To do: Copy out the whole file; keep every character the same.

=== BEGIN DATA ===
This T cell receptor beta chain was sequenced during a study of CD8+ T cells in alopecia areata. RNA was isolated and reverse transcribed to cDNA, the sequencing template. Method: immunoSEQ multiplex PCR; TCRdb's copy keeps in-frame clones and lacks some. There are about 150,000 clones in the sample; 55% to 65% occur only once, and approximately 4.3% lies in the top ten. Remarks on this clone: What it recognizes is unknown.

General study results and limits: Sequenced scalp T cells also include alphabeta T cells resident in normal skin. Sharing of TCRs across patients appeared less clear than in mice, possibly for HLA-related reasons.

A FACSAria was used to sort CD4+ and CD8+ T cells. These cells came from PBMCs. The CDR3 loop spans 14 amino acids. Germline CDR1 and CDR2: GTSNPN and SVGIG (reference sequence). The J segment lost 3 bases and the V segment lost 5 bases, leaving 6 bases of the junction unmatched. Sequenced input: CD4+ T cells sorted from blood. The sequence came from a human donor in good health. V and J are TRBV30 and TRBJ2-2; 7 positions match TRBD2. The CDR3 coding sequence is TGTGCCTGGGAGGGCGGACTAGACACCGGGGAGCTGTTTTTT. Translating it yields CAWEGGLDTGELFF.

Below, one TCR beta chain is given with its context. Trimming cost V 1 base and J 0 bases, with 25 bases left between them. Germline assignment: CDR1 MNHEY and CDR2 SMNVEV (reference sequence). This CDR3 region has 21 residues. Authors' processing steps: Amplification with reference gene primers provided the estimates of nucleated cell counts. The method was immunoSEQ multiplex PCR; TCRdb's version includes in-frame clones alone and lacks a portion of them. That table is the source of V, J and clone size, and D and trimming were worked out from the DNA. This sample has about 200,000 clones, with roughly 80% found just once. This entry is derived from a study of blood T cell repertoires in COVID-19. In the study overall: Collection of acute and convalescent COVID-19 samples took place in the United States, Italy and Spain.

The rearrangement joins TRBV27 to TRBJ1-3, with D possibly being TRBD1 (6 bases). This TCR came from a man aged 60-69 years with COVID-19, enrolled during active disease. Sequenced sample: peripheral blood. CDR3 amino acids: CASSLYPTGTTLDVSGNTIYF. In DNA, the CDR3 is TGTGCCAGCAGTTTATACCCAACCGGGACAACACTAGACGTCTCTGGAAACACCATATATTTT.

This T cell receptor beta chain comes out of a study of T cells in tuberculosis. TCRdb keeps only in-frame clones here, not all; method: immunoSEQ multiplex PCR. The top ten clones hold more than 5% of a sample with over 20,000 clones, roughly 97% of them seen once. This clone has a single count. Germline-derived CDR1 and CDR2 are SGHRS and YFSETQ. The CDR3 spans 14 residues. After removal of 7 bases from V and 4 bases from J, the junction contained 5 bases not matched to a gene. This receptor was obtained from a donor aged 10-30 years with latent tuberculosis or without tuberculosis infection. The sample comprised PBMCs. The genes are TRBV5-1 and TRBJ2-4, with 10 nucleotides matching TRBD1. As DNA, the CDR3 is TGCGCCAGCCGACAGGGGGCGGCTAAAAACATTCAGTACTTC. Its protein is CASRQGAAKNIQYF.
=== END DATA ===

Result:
This T cell receptor beta chain was sequenced during a study of CD8+ T cells in alopecia areata. RNA was isolated and reverse transcribed to cDNA, the sequencing template. Method: immunoSEQ multiplex PCR; TCRdb's copy keeps in-frame clones and lacks some. There are about 150,000 clones in the sample; 55% to 65% occur only once, and approximately 4.3% lies in the top ten. Remarks on this clone: What it recognizes is unknown.

General study results and limits: Sequenced scalp T cells also include alphabeta T cells resident in normal skin. Sharing of TCRs across patients appeared less clear than in mice, possibly for HLA-related reasons.

A FACSAria was used to sort CD4+ and CD8+ T cells. These cells came from PBMCs. The CDR3 loop spans 14 amino acids. Germline CDR1 and CDR2: GTSNPN and SVGIG (reference sequence). The J segment lost 3 bases and the V segment lost 5 bases, leaving 6 bases of the junction unmatched. Sequenced input: CD4+ T cells sorted from blood. The sequence came from a human donor in good health. V and J are TRBV30 and TRBJ2-2; 7 positions match TRBD2. The CDR3 coding sequence is TGTGCCTGGGAGGGCGGACTAGACACCGGGGAGCTGTTTTTT. Translating it yields CAWEGGLDTGELFF.

Below, one TCR beta chain is given with its context. Trimming cost V 1 base and J 0 bases, with 25 bases left between them. Germline assignment: CDR1 MNHEY and CDR2 SMNVEV (reference sequence). This CDR3 region has 21 residues. Authors' processing steps: Amplification with reference gene primers provided the estimates of nucleated cell counts. The method was immunoSEQ multiplex PCR; TCRdb's version includes in-frame clones alone and lacks a portion of them. That table is the source of V, J and clone size, and D and trimming were worked out from the DNA. This sample has about 200,000 clones, with roughly 80% found just once. This entry is derived from a study of blood T cell repertoires in COVID-19. In the study overall: Collection of acute and convalescent COVID-19 samples took place in the United States, Italy and Spain.

The rearrangement joins TRBV27 to TRBJ1-3, with D possibly being TRBD1 (6 bases). This TCR came from a man aged 60-69 years with COVID-19, enrolled during active disease. Sequenced sample: peripheral blood. CDR3 amino acids: CASSLYPTGTTLDVSGNTIYF. In DNA, the CDR3 is TGTGCCAGCAGTTTATACCCAACCGGGACAACACTAGACGTCTCTGGAAACACCATATATTTT.

This T cell receptor beta chain comes out of a study of T cells in tuberculosis. TCRdb keeps only in-frame clones here, not all; method: immunoSEQ multiplex PCR. The top ten clones hold more than 5% of a sample with over 20,000 clones, roughly 97% of them seen once. This clone has a single count. Germline-derived CDR1 and CDR2 are SGHRS and YFSETQ. The CDR3 spans 14 residues. After removal of 7 bases from V and 4 bases from J, the junction contained 5 bases not matched to a gene. This receptor was obtained from a donor aged 10-30 years with latent tuberculosis or without tuberculosis infection. The sample comprised PBMCs. The genes are TRBV5-1 and TRBJ2-4, with 10 nucleotides matching TRBD1. As DNA, the CDR3 is TGCGCCAGCCGACAGGGGGCGGCTAAAAACATTCAGTACTTC. Its protein is CASRQGAAKNIQYF.